4. Monção and Melgaço Alvarinho with Creamy Seafood Linguine
We’ve already mentioned that Monção and Melgaço is the location to look out for if you’re seeking Vinho Verde with a bit more depth and flavor. A fuller-bodied Alvarinho acts as the perfect match with dishes that offer greater complexity, mainly thanks to its tertiary nutty and toffee-like notes which create a lingering finish. It’s this finish that is able to complement the heaviness associated with cream-based dishes.
The Alvarinho Soalheiro Primeiras Vinhas take this to another level by using a blend of grapes planted from the first vines at the quinta (country house), with more than 40 years of history. It has the slightest hint of oak ageing, which creates greater dynamic complexity when paired with a creamy sauce. A full and well rounded flavor means that this wine packs a punch and can easily pair with cream-based pasta.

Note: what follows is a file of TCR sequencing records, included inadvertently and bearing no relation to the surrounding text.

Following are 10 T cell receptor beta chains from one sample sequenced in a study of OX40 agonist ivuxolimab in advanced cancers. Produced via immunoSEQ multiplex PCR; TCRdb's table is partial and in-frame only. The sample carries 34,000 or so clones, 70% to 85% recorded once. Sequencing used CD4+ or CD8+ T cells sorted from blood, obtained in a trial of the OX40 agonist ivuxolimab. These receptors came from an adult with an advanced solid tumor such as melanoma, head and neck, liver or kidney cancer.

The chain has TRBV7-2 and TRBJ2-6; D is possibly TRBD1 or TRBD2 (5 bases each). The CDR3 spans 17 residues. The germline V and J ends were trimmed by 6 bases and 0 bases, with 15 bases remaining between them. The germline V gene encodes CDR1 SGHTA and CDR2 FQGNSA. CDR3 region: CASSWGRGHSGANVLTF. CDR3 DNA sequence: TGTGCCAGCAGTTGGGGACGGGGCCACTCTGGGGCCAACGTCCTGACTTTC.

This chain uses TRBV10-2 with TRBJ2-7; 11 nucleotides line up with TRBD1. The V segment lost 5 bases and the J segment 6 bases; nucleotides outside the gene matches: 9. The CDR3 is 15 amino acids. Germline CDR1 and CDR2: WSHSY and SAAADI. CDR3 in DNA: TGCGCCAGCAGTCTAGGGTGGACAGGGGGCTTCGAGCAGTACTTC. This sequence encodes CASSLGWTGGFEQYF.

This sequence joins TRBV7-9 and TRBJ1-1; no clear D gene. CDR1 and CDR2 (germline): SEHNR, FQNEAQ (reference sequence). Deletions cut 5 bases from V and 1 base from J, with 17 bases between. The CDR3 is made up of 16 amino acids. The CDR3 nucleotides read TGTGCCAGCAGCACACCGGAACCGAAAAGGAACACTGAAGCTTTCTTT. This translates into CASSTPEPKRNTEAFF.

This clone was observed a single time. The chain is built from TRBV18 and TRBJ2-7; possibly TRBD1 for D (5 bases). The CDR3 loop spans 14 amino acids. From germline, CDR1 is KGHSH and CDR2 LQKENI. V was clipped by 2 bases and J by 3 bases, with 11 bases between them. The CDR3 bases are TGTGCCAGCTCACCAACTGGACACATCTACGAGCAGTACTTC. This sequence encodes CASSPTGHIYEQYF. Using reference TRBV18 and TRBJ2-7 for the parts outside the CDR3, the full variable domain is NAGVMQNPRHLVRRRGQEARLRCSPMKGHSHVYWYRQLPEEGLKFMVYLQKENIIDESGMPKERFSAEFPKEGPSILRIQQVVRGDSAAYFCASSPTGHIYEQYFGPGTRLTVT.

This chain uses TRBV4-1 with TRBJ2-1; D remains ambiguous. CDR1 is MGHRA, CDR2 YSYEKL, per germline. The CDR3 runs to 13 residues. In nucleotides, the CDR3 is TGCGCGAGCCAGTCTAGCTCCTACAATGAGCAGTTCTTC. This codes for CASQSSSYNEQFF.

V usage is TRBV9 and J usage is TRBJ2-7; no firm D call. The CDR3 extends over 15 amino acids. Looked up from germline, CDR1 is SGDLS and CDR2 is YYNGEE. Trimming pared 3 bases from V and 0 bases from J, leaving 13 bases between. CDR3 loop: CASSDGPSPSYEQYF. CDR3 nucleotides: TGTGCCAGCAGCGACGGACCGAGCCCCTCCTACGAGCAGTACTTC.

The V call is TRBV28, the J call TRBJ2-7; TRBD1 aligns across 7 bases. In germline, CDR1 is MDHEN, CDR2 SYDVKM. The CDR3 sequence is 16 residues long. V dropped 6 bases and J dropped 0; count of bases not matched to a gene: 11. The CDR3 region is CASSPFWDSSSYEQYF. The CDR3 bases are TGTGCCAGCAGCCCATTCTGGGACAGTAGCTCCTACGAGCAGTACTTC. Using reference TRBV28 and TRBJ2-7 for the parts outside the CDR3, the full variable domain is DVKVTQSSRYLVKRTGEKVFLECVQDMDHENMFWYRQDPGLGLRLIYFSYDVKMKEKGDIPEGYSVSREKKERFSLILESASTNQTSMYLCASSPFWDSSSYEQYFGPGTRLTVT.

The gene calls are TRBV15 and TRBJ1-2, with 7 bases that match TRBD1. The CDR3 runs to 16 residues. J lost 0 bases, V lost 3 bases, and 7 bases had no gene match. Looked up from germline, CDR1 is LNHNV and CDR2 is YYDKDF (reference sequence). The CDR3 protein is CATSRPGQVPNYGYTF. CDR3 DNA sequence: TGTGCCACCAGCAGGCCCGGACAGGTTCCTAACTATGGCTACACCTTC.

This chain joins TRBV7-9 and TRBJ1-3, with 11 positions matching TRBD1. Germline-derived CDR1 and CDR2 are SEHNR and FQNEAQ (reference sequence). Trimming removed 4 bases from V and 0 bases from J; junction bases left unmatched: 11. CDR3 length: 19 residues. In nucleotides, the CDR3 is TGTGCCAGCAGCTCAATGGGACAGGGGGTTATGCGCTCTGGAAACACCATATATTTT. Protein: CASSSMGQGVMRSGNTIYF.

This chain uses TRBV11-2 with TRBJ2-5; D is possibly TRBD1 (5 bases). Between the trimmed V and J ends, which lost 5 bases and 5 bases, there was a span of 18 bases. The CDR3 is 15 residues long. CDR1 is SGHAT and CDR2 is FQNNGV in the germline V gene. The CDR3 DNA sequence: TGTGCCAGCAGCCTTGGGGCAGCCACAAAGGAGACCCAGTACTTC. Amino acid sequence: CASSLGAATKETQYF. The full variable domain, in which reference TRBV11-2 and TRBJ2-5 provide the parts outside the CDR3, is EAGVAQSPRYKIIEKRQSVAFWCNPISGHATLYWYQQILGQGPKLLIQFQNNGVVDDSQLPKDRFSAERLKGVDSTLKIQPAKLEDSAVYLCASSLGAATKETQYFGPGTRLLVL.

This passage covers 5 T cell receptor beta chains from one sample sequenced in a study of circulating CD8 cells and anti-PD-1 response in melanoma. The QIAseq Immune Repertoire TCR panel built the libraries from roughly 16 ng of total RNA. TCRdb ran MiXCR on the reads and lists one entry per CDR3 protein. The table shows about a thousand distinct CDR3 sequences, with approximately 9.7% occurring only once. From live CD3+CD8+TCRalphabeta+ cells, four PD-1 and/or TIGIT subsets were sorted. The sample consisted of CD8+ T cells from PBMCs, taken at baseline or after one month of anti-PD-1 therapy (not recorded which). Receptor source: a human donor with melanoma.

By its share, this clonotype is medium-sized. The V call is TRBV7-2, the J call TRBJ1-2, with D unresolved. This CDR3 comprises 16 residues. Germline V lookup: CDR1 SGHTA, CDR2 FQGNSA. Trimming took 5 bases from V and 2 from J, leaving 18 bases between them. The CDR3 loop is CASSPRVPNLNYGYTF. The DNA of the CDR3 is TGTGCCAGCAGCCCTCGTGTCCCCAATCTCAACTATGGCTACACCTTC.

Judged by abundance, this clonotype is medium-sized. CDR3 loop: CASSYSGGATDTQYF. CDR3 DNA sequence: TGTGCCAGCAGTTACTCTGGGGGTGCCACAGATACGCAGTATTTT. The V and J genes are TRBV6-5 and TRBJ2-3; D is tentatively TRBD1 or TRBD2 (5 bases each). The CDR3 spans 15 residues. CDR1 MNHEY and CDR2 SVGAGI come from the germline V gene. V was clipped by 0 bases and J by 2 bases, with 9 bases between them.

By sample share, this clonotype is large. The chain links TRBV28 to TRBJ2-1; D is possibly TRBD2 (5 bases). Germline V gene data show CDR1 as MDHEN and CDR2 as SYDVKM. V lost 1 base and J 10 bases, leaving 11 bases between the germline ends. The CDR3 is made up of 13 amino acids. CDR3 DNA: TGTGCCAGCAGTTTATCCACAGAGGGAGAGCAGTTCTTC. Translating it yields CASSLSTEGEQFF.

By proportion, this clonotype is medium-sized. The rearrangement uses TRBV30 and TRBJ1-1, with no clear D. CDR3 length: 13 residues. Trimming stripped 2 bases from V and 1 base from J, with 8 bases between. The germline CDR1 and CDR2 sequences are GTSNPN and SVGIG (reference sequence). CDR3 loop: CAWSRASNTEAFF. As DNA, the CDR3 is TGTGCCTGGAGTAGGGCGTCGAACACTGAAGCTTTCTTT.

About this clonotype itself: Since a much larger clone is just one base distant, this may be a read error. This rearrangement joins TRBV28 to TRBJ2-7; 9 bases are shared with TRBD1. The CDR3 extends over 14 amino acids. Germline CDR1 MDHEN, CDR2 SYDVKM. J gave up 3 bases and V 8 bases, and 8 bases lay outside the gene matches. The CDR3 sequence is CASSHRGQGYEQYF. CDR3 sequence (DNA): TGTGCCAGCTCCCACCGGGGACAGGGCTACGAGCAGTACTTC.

We’d suggest picking up some local seafood delicacies to mix amongst a white and lemony sauce to bring out the real elegance found in a Vinho Verde that’s had a slight bit of ageing. Whilst heavily oaked whites can sometimes overthrow the nuances of a cream-based dish, the freshness and acidic crispiness felt from a Vinho Verde balances this wonderfully. You won’t be disappointed!
5. Rosé Vinho Verde with Baked Honey Camembert
A rosé Vinho Verde evokes a slight sweetness in the palette, thanks to its refreshing berry flavor. The beauty of its regional roots is that, despite the hint of sweetness, a powerful acidity is still maintained. The acidity cuts through soft cheeses such as brie and camembert excellently, without being overpowered by the rich cheese flavor.